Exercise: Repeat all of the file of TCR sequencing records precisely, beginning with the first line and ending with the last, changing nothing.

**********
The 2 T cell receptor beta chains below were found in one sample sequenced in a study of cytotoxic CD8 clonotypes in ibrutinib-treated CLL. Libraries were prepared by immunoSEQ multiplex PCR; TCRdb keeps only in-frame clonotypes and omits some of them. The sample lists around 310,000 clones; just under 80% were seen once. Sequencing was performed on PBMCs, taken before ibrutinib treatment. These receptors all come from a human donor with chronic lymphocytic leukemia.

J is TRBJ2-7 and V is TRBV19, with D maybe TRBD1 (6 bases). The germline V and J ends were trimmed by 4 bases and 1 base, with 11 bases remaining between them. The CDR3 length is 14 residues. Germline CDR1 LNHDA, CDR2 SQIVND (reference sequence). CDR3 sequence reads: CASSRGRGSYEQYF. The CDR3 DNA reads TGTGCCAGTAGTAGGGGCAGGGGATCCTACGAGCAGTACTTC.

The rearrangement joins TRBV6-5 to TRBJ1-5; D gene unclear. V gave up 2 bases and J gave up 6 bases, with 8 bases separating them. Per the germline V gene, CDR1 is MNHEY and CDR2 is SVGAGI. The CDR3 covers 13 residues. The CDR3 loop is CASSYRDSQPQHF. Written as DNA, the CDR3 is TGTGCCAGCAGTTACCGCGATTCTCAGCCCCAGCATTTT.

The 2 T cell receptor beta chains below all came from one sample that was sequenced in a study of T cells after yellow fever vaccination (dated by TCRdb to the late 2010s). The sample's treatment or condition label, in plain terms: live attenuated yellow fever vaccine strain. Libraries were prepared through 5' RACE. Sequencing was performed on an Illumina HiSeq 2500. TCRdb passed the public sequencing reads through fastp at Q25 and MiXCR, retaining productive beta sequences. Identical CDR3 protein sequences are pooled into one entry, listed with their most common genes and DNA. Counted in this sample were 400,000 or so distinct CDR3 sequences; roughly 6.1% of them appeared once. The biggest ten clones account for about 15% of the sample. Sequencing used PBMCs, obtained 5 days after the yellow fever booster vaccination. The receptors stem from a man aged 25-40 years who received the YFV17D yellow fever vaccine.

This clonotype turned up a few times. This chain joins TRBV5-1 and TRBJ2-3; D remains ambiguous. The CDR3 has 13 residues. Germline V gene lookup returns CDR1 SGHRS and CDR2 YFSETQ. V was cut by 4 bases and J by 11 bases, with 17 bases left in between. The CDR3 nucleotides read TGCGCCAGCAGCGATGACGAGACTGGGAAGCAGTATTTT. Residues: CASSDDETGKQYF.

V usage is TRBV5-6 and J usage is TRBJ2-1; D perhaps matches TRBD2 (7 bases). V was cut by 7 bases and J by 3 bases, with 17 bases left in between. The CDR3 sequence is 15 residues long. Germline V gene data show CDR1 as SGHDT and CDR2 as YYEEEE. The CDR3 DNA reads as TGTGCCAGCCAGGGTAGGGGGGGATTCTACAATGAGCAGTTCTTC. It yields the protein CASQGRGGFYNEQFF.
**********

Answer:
The 2 T cell receptor beta chains below were found in one sample sequenced in a study of cytotoxic CD8 clonotypes in ibrutinib-treated CLL. Libraries were prepared by immunoSEQ multiplex PCR; TCRdb keeps only in-frame clonotypes and omits some of them. The sample lists around 310,000 clones; just under 80% were seen once. Sequencing was performed on PBMCs, taken before ibrutinib treatment. These receptors all come from a human donor with chronic lymphocytic leukemia.

J is TRBJ2-7 and V is TRBV19, with D maybe TRBD1 (6 bases). The germline V and J ends were trimmed by 4 bases and 1 base, with 11 bases remaining between them. The CDR3 length is 14 residues. Germline CDR1 LNHDA, CDR2 SQIVND (reference sequence). CDR3 sequence reads: CASSRGRGSYEQYF. The CDR3 DNA reads TGTGCCAGTAGTAGGGGCAGGGGATCCTACGAGCAGTACTTC.

The rearrangement joins TRBV6-5 to TRBJ1-5; D gene unclear. V gave up 2 bases and J gave up 6 bases, with 8 bases separating them. Per the germline V gene, CDR1 is MNHEY and CDR2 is SVGAGI. The CDR3 covers 13 residues. The CDR3 loop is CASSYRDSQPQHF. Written as DNA, the CDR3 is TGTGCCAGCAGTTACCGCGATTCTCAGCCCCAGCATTTT.

The 2 T cell receptor beta chains below all came from one sample that was sequenced in a study of T cells after yellow fever vaccination (dated by TCRdb to the late 2010s). The sample's treatment or condition label, in plain terms: live attenuated yellow fever vaccine strain. Libraries were prepared through 5' RACE. Sequencing was performed on an Illumina HiSeq 2500. TCRdb passed the public sequencing reads through fastp at Q25 and MiXCR, retaining productive beta sequences. Identical CDR3 protein sequences are pooled into one entry, listed with their most common genes and DNA. Counted in this sample were 400,000 or so distinct CDR3 sequences; roughly 6.1% of them appeared once. The biggest ten clones account for about 15% of the sample. Sequencing used PBMCs, obtained 5 days after the yellow fever booster vaccination. The receptors stem from a man aged 25-40 years who received the YFV17D yellow fever vaccine.

This clonotype turned up a few times. This chain joins TRBV5-1 and TRBJ2-3; D remains ambiguous. The CDR3 has 13 residues. Germline V gene lookup returns CDR1 SGHRS and CDR2 YFSETQ. V was cut by 4 bases and J by 11 bases, with 17 bases left in between. The CDR3 nucleotides read TGCGCCAGCAGCGATGACGAGACTGGGAAGCAGTATTTT. Residues: CASSDDETGKQYF.

V usage is TRBV5-6 and J usage is TRBJ2-1; D perhaps matches TRBD2 (7 bases). V was cut by 7 bases and J by 3 bases, with 17 bases left in between. The CDR3 sequence is 15 residues long. Germline V gene data show CDR1 as SGHDT and CDR2 as YYEEEE. The CDR3 DNA reads as TGTGCCAGCCAGGGTAGGGGGGGATTCTACAATGAGCAGTTCTTC. It yields the protein CASQGRGGFYNEQFF.